The Department of Religious Studies at the University of North Carolina at Chapel Hill invites applications for a tenure-track faculty position as Assistant Professor and Kenan Rifai Fellow in Islamic Studies. Research interests should include a focus on Sufism and/or Islamic spiritual traditions, but the area of specialization is open and could include gender and sexuality, critical race theory, social history, ethnography of religion, Islamic philosophy and science, foundational Islamic texts, or other specializations. We seek to complement the existing regional expertise of our current faculty, and we seek applicants who will help engender a climate that values diversity in all its forms. Candidates should demonstrate broad training in their field of expertise, the relevant linguistic competencies, a commitment to interdisciplinary work, and engagement with significant theoretical issues in the study of religion. The successful candidate will be expected to teach a variety of undergraduate and graduate courses (including introductory and upper-level courses in Islamic studies) and to contribute to the Islamic studies concentration in the Department. The successful candidate is expected to have a Ph.D. in hand by the time the appointment begins on July 1, 2020.
The following Fall 2019 courses were added or confirmed over the summer, and remain open for registration. Feel free to contact the instructor (see email contact on the poster) for more information about each course:
RELI 240: Religion, Literature, and the Arts in America (Isaiah Ellis) RELI 340: Liberal Tradition in American Religion (Brook Wilensky-Lanford) RELI 345: Black Atlantic Religions (Alejandro Escalante) RELI 480: Modern Muslim Literatures (Samah Choudhury)
The Department of Religious Studies would like to extend its warmest welcome to Dr. Waleed Ziad, who joins the faculty as Assistant Professor in Islamic Studies. Dr. Ziad holds a Ph.D. in History (with Distinction) from Yale University, and his research focuses on the religious landscape of the modern Persianate world. His doctoral dissertation at Yale won the Theron Rockwell Field Prize, a university-wide award given for an exceptional “poetic, literary, or religious work” of scholarship. Prior to coming to Carolina, Dr. Ziad served as Assistant Professor in Comparative Liberal Studies at Habib University, the first full-fledged liberal arts university in Pakistan, from 2017-2019. In addition to numerous publications in academic venues, Dr. Ziad’s writing has also appeared in journalistic outlets such as The New York Times, the International Herald Tribune, The Wall Street Journal, Foreign Policy, The Christian Science Monitor, and The Hill.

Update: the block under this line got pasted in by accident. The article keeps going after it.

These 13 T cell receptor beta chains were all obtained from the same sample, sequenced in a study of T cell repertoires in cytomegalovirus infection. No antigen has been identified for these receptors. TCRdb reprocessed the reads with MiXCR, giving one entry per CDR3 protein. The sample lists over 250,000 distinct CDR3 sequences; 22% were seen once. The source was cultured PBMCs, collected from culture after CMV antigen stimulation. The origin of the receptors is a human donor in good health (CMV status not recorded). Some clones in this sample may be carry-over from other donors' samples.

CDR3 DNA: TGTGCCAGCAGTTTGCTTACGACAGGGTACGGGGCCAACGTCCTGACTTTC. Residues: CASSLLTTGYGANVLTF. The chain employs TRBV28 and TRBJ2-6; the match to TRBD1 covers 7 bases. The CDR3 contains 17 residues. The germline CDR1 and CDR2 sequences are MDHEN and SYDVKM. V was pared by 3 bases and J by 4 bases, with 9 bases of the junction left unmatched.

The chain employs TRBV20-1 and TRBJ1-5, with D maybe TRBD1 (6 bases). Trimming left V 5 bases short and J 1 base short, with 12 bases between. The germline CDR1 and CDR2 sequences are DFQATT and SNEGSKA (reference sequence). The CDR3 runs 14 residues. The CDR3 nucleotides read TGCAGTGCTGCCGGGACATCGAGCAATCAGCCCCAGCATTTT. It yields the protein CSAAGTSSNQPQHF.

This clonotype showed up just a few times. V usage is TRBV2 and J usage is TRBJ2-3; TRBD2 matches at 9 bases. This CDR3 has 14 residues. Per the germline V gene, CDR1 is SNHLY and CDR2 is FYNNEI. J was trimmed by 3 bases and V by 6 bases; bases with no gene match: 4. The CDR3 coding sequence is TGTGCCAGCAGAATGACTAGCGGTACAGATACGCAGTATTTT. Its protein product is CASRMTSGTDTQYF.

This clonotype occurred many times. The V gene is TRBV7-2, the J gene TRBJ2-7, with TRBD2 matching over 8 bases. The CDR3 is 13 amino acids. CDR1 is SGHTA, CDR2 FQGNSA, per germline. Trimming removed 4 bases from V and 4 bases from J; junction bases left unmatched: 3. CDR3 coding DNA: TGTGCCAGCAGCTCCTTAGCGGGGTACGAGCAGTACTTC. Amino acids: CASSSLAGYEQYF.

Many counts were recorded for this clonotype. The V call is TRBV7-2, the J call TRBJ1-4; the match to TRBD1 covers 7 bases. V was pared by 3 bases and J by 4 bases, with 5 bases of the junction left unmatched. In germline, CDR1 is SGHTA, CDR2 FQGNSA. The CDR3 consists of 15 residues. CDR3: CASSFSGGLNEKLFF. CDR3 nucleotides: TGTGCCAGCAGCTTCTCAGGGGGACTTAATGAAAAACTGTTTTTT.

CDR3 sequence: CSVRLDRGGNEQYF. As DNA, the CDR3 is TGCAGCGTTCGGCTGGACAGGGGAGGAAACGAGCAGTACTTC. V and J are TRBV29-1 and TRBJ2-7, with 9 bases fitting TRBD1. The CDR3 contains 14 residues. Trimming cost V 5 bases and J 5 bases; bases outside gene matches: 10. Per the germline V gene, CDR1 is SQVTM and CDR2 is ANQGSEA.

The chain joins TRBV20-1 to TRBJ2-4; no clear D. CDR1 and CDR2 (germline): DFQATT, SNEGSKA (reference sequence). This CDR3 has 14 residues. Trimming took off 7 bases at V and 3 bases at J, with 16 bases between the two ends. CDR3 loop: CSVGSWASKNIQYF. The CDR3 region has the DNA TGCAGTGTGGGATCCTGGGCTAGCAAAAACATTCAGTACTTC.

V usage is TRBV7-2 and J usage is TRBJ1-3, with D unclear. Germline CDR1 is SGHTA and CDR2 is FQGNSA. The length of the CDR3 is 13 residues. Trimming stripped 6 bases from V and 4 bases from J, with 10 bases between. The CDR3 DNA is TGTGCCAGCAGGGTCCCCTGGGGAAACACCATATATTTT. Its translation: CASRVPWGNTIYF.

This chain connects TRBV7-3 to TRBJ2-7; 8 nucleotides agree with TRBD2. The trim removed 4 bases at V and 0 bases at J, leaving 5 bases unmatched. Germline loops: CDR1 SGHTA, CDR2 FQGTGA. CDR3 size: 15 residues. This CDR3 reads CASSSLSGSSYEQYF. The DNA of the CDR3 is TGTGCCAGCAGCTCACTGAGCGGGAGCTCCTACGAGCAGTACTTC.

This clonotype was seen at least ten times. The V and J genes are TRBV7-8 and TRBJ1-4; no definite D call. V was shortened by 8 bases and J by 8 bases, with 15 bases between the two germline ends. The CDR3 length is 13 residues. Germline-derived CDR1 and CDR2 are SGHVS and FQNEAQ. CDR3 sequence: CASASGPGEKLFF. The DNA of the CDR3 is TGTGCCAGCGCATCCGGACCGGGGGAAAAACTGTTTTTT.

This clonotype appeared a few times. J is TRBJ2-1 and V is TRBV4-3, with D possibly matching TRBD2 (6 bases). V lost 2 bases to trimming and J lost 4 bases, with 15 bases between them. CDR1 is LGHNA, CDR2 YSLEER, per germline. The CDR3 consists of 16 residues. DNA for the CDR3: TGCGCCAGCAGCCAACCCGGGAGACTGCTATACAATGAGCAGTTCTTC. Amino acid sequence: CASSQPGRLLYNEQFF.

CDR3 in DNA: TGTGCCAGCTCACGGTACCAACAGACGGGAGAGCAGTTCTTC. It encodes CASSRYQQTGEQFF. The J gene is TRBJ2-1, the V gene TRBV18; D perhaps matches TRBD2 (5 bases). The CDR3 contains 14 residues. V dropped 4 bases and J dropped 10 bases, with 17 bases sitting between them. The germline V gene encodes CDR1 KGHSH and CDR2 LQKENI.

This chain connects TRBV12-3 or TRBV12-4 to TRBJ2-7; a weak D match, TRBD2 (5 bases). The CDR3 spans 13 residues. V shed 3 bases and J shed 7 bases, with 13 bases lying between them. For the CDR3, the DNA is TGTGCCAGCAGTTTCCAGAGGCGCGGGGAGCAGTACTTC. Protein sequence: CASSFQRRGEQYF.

Ruel W. Tyson, Jr. (Photo: Johnny Andrews/UNC-Chapel Hill)
It is with great sadness that we announce the passing of Ruel W. Tyson, Jr., Professor Emeritus and former Chair of the Department of Religious Studies, as well as the founder of the Institute for the Arts and Humanities, on Thursday, May 30, 2019. He was 88.
It is difficult to overstate the profound influence that Prof. Tyson had on our department and on the study of the arts and humanities at UNC. He joined the Carolina faculty in 1967 and was a beloved teacher and visionary leader for the next four decades. We also remember him as an exceedingly generous and supportive colleague.
We will have more in the coming days, but for now, see the news story on the IAH website.
The IAH has also created a special page as a tribute to Prof. Tyson here.
Candace Buckner, a PhD candidate in Ancient Mediterranean Religions who specializes in the study of early Christianity, has just published an article in the June 2019 issue of the Journal of the American Academy of Religion (JAAR). The article, titled “Made in an Imperfect Image: Race, Ethnicity, Disability, and Infirmity in the Life of Aphou,” examines constructions of race, ethnicity, and disability in a fifth-century Coptic text in order to explore key ideological features in the discourse of certain late antique Christian communities.
The Journal of the American Academy of Religion is generally considered to be the top academic journal in the field of religious studies. This international quarterly journal publishes top scholarly articles that cover the full range of world religious traditions together with provocative studies of the methodologies by which these traditions are explored.